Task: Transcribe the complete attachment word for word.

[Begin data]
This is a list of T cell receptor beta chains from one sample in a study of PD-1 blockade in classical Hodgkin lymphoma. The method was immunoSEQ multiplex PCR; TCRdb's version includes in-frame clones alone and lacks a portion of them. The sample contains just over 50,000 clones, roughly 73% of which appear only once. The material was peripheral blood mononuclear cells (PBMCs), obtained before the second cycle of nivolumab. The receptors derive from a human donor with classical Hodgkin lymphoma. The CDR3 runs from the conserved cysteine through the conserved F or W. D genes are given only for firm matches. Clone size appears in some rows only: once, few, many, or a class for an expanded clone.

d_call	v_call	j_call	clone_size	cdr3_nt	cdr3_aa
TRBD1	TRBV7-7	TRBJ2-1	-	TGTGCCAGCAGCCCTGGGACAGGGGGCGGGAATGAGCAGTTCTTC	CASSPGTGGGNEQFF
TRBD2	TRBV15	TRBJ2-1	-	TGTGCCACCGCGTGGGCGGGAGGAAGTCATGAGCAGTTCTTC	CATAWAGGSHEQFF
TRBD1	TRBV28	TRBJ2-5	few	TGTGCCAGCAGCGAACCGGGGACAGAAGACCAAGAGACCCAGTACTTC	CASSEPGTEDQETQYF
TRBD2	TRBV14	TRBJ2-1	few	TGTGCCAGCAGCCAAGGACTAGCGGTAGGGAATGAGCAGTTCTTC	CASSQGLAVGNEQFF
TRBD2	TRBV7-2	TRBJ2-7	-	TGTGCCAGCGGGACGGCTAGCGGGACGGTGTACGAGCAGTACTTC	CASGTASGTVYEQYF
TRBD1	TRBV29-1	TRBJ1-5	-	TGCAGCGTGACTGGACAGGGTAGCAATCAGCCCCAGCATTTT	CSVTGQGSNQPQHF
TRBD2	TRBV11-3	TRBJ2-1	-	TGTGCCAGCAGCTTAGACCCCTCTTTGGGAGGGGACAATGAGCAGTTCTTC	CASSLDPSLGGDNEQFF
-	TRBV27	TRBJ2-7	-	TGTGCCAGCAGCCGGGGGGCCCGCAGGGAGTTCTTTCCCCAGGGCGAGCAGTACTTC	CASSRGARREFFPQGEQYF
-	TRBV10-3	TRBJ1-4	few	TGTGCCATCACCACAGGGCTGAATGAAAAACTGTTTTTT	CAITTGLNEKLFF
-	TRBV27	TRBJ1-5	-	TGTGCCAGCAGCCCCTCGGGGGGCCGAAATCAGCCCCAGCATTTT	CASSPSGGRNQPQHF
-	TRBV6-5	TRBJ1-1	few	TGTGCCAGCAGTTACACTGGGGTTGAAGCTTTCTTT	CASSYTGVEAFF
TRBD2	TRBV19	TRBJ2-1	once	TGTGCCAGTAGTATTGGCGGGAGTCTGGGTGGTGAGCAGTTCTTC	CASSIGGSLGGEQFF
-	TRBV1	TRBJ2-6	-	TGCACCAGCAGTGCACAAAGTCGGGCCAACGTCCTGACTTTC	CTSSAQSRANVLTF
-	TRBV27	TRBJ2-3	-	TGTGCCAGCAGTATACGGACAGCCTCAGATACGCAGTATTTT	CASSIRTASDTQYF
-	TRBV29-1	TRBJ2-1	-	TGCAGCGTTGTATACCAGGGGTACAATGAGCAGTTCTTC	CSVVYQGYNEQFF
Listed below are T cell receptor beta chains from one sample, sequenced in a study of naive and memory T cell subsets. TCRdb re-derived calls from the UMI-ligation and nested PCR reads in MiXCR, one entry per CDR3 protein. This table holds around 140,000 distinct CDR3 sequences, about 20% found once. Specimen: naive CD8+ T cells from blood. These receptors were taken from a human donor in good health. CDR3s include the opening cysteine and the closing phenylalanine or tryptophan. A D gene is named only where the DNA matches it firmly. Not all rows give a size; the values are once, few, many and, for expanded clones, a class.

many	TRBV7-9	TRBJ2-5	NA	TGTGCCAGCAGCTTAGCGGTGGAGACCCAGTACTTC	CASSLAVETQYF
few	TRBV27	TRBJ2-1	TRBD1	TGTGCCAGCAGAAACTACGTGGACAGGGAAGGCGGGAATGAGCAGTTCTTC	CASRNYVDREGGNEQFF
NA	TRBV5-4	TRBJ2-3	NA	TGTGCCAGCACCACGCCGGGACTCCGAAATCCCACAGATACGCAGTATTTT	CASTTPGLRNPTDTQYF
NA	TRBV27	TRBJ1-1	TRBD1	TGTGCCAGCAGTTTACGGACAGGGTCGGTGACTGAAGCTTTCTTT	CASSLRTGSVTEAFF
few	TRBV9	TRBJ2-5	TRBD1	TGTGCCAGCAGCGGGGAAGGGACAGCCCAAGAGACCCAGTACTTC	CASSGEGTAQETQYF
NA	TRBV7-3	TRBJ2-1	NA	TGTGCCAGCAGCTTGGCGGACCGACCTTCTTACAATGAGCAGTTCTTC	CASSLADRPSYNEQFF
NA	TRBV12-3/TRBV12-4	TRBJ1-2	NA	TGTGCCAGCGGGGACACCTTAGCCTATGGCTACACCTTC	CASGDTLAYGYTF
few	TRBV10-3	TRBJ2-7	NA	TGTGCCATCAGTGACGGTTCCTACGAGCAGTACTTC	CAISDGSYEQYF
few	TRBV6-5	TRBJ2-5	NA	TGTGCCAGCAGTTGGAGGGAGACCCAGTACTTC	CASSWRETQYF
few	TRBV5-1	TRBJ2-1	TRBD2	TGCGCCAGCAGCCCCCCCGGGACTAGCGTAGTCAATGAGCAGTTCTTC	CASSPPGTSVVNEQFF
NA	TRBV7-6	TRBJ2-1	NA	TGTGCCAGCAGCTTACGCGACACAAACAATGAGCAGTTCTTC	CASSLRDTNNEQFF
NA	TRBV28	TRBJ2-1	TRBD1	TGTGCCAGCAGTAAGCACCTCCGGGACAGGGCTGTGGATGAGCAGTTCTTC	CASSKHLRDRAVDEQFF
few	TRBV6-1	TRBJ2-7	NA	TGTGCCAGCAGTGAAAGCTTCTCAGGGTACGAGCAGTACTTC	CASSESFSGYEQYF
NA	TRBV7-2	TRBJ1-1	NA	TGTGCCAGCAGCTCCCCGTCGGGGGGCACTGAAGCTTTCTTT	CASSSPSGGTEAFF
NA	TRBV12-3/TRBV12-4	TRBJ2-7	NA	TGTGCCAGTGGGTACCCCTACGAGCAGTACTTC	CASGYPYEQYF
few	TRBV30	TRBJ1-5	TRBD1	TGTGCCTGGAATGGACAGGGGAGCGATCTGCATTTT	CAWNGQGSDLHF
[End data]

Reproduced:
This is a list of T cell receptor beta chains from one sample in a study of PD-1 blockade in classical Hodgkin lymphoma. The method was immunoSEQ multiplex PCR; TCRdb's version includes in-frame clones alone and lacks a portion of them. The sample contains just over 50,000 clones, roughly 73% of which appear only once. The material was peripheral blood mononuclear cells (PBMCs), obtained before the second cycle of nivolumab. The receptors derive from a human donor with classical Hodgkin lymphoma. The CDR3 runs from the conserved cysteine through the conserved F or W. D genes are given only for firm matches. Clone size appears in some rows only: once, few, many, or a class for an expanded clone.

d_call	v_call	j_call	clone_size	cdr3_nt	cdr3_aa
TRBD1	TRBV7-7	TRBJ2-1	-	TGTGCCAGCAGCCCTGGGACAGGGGGCGGGAATGAGCAGTTCTTC	CASSPGTGGGNEQFF
TRBD2	TRBV15	TRBJ2-1	-	TGTGCCACCGCGTGGGCGGGAGGAAGTCATGAGCAGTTCTTC	CATAWAGGSHEQFF
TRBD1	TRBV28	TRBJ2-5	few	TGTGCCAGCAGCGAACCGGGGACAGAAGACCAAGAGACCCAGTACTTC	CASSEPGTEDQETQYF
TRBD2	TRBV14	TRBJ2-1	few	TGTGCCAGCAGCCAAGGACTAGCGGTAGGGAATGAGCAGTTCTTC	CASSQGLAVGNEQFF
TRBD2	TRBV7-2	TRBJ2-7	-	TGTGCCAGCGGGACGGCTAGCGGGACGGTGTACGAGCAGTACTTC	CASGTASGTVYEQYF
TRBD1	TRBV29-1	TRBJ1-5	-	TGCAGCGTGACTGGACAGGGTAGCAATCAGCCCCAGCATTTT	CSVTGQGSNQPQHF
TRBD2	TRBV11-3	TRBJ2-1	-	TGTGCCAGCAGCTTAGACCCCTCTTTGGGAGGGGACAATGAGCAGTTCTTC	CASSLDPSLGGDNEQFF
-	TRBV27	TRBJ2-7	-	TGTGCCAGCAGCCGGGGGGCCCGCAGGGAGTTCTTTCCCCAGGGCGAGCAGTACTTC	CASSRGARREFFPQGEQYF
-	TRBV10-3	TRBJ1-4	few	TGTGCCATCACCACAGGGCTGAATGAAAAACTGTTTTTT	CAITTGLNEKLFF
-	TRBV27	TRBJ1-5	-	TGTGCCAGCAGCCCCTCGGGGGGCCGAAATCAGCCCCAGCATTTT	CASSPSGGRNQPQHF
-	TRBV6-5	TRBJ1-1	few	TGTGCCAGCAGTTACACTGGGGTTGAAGCTTTCTTT	CASSYTGVEAFF
TRBD2	TRBV19	TRBJ2-1	once	TGTGCCAGTAGTATTGGCGGGAGTCTGGGTGGTGAGCAGTTCTTC	CASSIGGSLGGEQFF
-	TRBV1	TRBJ2-6	-	TGCACCAGCAGTGCACAAAGTCGGGCCAACGTCCTGACTTTC	CTSSAQSRANVLTF
-	TRBV27	TRBJ2-3	-	TGTGCCAGCAGTATACGGACAGCCTCAGATACGCAGTATTTT	CASSIRTASDTQYF
-	TRBV29-1	TRBJ2-1	-	TGCAGCGTTGTATACCAGGGGTACAATGAGCAGTTCTTC	CSVVYQGYNEQFF
Listed below are T cell receptor beta chains from one sample, sequenced in a study of naive and memory T cell subsets. TCRdb re-derived calls from the UMI-ligation and nested PCR reads in MiXCR, one entry per CDR3 protein. This table holds around 140,000 distinct CDR3 sequences, about 20% found once. Specimen: naive CD8+ T cells from blood. These receptors were taken from a human donor in good health. CDR3s include the opening cysteine and the closing phenylalanine or tryptophan. A D gene is named only where the DNA matches it firmly. Not all rows give a size; the values are once, few, many and, for expanded clones, a class.

many	TRBV7-9	TRBJ2-5	NA	TGTGCCAGCAGCTTAGCGGTGGAGACCCAGTACTTC	CASSLAVETQYF
few	TRBV27	TRBJ2-1	TRBD1	TGTGCCAGCAGAAACTACGTGGACAGGGAAGGCGGGAATGAGCAGTTCTTC	CASRNYVDREGGNEQFF
NA	TRBV5-4	TRBJ2-3	NA	TGTGCCAGCACCACGCCGGGACTCCGAAATCCCACAGATACGCAGTATTTT	CASTTPGLRNPTDTQYF
NA	TRBV27	TRBJ1-1	TRBD1	TGTGCCAGCAGTTTACGGACAGGGTCGGTGACTGAAGCTTTCTTT	CASSLRTGSVTEAFF
few	TRBV9	TRBJ2-5	TRBD1	TGTGCCAGCAGCGGGGAAGGGACAGCCCAAGAGACCCAGTACTTC	CASSGEGTAQETQYF
NA	TRBV7-3	TRBJ2-1	NA	TGTGCCAGCAGCTTGGCGGACCGACCTTCTTACAATGAGCAGTTCTTC	CASSLADRPSYNEQFF
NA	TRBV12-3/TRBV12-4	TRBJ1-2	NA	TGTGCCAGCGGGGACACCTTAGCCTATGGCTACACCTTC	CASGDTLAYGYTF
few	TRBV10-3	TRBJ2-7	NA	TGTGCCATCAGTGACGGTTCCTACGAGCAGTACTTC	CAISDGSYEQYF
few	TRBV6-5	TRBJ2-5	NA	TGTGCCAGCAGTTGGAGGGAGACCCAGTACTTC	CASSWRETQYF
few	TRBV5-1	TRBJ2-1	TRBD2	TGCGCCAGCAGCCCCCCCGGGACTAGCGTAGTCAATGAGCAGTTCTTC	CASSPPGTSVVNEQFF
NA	TRBV7-6	TRBJ2-1	NA	TGTGCCAGCAGCTTACGCGACACAAACAATGAGCAGTTCTTC	CASSLRDTNNEQFF
NA	TRBV28	TRBJ2-1	TRBD1	TGTGCCAGCAGTAAGCACCTCCGGGACAGGGCTGTGGATGAGCAGTTCTTC	CASSKHLRDRAVDEQFF
few	TRBV6-1	TRBJ2-7	NA	TGTGCCAGCAGTGAAAGCTTCTCAGGGTACGAGCAGTACTTC	CASSESFSGYEQYF
NA	TRBV7-2	TRBJ1-1	NA	TGTGCCAGCAGCTCCCCGTCGGGGGGCACTGAAGCTTTCTTT	CASSSPSGGTEAFF
NA	TRBV12-3/TRBV12-4	TRBJ2-7	NA	TGTGCCAGTGGGTACCCCTACGAGCAGTACTTC	CASGYPYEQYF
few	TRBV30	TRBJ1-5	TRBD1	TGTGCCTGGAATGGACAGGGGAGCGATCTGCATTTT	CAWNGQGSDLHF